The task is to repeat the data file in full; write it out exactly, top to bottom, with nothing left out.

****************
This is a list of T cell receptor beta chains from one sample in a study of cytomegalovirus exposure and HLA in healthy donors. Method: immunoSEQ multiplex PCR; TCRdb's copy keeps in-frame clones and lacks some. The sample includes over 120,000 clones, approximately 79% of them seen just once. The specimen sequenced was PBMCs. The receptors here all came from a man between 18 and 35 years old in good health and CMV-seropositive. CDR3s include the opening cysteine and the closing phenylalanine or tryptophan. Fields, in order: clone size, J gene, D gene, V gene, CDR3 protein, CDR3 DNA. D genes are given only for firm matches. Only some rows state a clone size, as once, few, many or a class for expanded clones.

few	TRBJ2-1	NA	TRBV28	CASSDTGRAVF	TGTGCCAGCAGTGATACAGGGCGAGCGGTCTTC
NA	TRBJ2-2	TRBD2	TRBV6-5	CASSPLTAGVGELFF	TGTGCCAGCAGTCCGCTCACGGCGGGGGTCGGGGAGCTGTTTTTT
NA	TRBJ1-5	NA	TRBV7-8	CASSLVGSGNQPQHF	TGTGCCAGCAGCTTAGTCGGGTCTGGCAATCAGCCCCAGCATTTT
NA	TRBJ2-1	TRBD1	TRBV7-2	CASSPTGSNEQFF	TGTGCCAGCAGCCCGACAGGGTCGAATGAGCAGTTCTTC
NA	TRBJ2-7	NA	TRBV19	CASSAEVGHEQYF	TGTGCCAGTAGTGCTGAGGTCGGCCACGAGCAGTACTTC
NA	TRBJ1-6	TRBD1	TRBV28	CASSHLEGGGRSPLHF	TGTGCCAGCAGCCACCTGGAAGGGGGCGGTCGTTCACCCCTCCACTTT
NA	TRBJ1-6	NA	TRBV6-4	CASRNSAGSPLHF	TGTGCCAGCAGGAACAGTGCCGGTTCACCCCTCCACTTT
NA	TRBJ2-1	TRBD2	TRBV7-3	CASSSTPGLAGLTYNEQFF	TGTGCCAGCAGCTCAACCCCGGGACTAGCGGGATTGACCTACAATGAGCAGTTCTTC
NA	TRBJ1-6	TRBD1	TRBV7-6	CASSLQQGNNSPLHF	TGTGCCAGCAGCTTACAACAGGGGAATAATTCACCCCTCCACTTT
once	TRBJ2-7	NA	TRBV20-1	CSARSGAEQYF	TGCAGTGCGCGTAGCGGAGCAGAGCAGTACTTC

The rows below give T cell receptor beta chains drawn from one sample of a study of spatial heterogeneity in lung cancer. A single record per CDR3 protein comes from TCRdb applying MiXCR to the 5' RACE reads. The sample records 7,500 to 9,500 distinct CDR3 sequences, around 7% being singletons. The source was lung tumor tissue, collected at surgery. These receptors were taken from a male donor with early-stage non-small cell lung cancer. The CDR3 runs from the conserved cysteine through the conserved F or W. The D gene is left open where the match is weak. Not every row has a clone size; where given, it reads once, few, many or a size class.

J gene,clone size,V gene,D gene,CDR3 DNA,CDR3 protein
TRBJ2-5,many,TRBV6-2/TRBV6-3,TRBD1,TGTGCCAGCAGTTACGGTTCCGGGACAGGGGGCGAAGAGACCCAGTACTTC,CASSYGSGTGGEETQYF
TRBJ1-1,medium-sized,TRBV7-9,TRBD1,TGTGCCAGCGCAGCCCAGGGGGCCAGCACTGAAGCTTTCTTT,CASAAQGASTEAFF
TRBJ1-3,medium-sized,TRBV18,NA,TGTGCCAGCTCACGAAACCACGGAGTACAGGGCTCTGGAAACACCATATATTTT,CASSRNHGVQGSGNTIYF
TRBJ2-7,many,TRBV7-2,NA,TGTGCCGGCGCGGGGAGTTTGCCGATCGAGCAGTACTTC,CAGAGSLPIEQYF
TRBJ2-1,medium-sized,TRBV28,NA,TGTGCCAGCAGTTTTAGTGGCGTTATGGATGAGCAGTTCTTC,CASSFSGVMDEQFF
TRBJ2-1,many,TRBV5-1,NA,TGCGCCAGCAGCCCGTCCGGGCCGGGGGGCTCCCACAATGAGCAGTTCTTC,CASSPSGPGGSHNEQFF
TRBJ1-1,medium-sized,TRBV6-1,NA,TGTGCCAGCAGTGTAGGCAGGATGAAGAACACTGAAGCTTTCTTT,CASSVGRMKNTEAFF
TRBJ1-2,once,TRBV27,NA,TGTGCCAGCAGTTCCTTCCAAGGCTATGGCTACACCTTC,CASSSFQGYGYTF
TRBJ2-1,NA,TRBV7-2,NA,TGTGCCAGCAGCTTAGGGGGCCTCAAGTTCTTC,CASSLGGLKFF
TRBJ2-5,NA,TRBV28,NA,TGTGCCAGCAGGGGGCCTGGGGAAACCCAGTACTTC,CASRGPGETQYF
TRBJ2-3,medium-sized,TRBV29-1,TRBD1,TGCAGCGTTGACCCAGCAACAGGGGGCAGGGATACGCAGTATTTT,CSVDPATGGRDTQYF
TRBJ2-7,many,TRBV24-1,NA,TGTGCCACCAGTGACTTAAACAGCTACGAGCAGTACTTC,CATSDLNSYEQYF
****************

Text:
This is a list of T cell receptor beta chains from one sample in a study of cytomegalovirus exposure and HLA in healthy donors. Method: immunoSEQ multiplex PCR; TCRdb's copy keeps in-frame clones and lacks some. The sample includes over 120,000 clones, approximately 79% of them seen just once. The specimen sequenced was PBMCs. The receptors here all came from a man between 18 and 35 years old in good health and CMV-seropositive. CDR3s include the opening cysteine and the closing phenylalanine or tryptophan. Fields, in order: clone size, J gene, D gene, V gene, CDR3 protein, CDR3 DNA. D genes are given only for firm matches. Only some rows state a clone size, as once, few, many or a class for expanded clones.

few	TRBJ2-1	NA	TRBV28	CASSDTGRAVF	TGTGCCAGCAGTGATACAGGGCGAGCGGTCTTC
NA	TRBJ2-2	TRBD2	TRBV6-5	CASSPLTAGVGELFF	TGTGCCAGCAGTCCGCTCACGGCGGGGGTCGGGGAGCTGTTTTTT
NA	TRBJ1-5	NA	TRBV7-8	CASSLVGSGNQPQHF	TGTGCCAGCAGCTTAGTCGGGTCTGGCAATCAGCCCCAGCATTTT
NA	TRBJ2-1	TRBD1	TRBV7-2	CASSPTGSNEQFF	TGTGCCAGCAGCCCGACAGGGTCGAATGAGCAGTTCTTC
NA	TRBJ2-7	NA	TRBV19	CASSAEVGHEQYF	TGTGCCAGTAGTGCTGAGGTCGGCCACGAGCAGTACTTC
NA	TRBJ1-6	TRBD1	TRBV28	CASSHLEGGGRSPLHF	TGTGCCAGCAGCCACCTGGAAGGGGGCGGTCGTTCACCCCTCCACTTT
NA	TRBJ1-6	NA	TRBV6-4	CASRNSAGSPLHF	TGTGCCAGCAGGAACAGTGCCGGTTCACCCCTCCACTTT
NA	TRBJ2-1	TRBD2	TRBV7-3	CASSSTPGLAGLTYNEQFF	TGTGCCAGCAGCTCAACCCCGGGACTAGCGGGATTGACCTACAATGAGCAGTTCTTC
NA	TRBJ1-6	TRBD1	TRBV7-6	CASSLQQGNNSPLHF	TGTGCCAGCAGCTTACAACAGGGGAATAATTCACCCCTCCACTTT
once	TRBJ2-7	NA	TRBV20-1	CSARSGAEQYF	TGCAGTGCGCGTAGCGGAGCAGAGCAGTACTTC

The rows below give T cell receptor beta chains drawn from one sample of a study of spatial heterogeneity in lung cancer. A single record per CDR3 protein comes from TCRdb applying MiXCR to the 5' RACE reads. The sample records 7,500 to 9,500 distinct CDR3 sequences, around 7% being singletons. The source was lung tumor tissue, collected at surgery. These receptors were taken from a male donor with early-stage non-small cell lung cancer. The CDR3 runs from the conserved cysteine through the conserved F or W. The D gene is left open where the match is weak. Not every row has a clone size; where given, it reads once, few, many or a size class.

J gene,clone size,V gene,D gene,CDR3 DNA,CDR3 protein
TRBJ2-5,many,TRBV6-2/TRBV6-3,TRBD1,TGTGCCAGCAGTTACGGTTCCGGGACAGGGGGCGAAGAGACCCAGTACTTC,CASSYGSGTGGEETQYF
TRBJ1-1,medium-sized,TRBV7-9,TRBD1,TGTGCCAGCGCAGCCCAGGGGGCCAGCACTGAAGCTTTCTTT,CASAAQGASTEAFF
TRBJ1-3,medium-sized,TRBV18,NA,TGTGCCAGCTCACGAAACCACGGAGTACAGGGCTCTGGAAACACCATATATTTT,CASSRNHGVQGSGNTIYF
TRBJ2-7,many,TRBV7-2,NA,TGTGCCGGCGCGGGGAGTTTGCCGATCGAGCAGTACTTC,CAGAGSLPIEQYF
TRBJ2-1,medium-sized,TRBV28,NA,TGTGCCAGCAGTTTTAGTGGCGTTATGGATGAGCAGTTCTTC,CASSFSGVMDEQFF
TRBJ2-1,many,TRBV5-1,NA,TGCGCCAGCAGCCCGTCCGGGCCGGGGGGCTCCCACAATGAGCAGTTCTTC,CASSPSGPGGSHNEQFF
TRBJ1-1,medium-sized,TRBV6-1,NA,TGTGCCAGCAGTGTAGGCAGGATGAAGAACACTGAAGCTTTCTTT,CASSVGRMKNTEAFF
TRBJ1-2,once,TRBV27,NA,TGTGCCAGCAGTTCCTTCCAAGGCTATGGCTACACCTTC,CASSSFQGYGYTF
TRBJ2-1,NA,TRBV7-2,NA,TGTGCCAGCAGCTTAGGGGGCCTCAAGTTCTTC,CASSLGGLKFF
TRBJ2-5,NA,TRBV28,NA,TGTGCCAGCAGGGGGCCTGGGGAAACCCAGTACTTC,CASRGPGETQYF
TRBJ2-3,medium-sized,TRBV29-1,TRBD1,TGCAGCGTTGACCCAGCAACAGGGGGCAGGGATACGCAGTATTTT,CSVDPATGGRDTQYF
TRBJ2-7,many,TRBV24-1,NA,TGTGCCACCAGTGACTTAAACAGCTACGAGCAGTACTTC,CATSDLNSYEQYF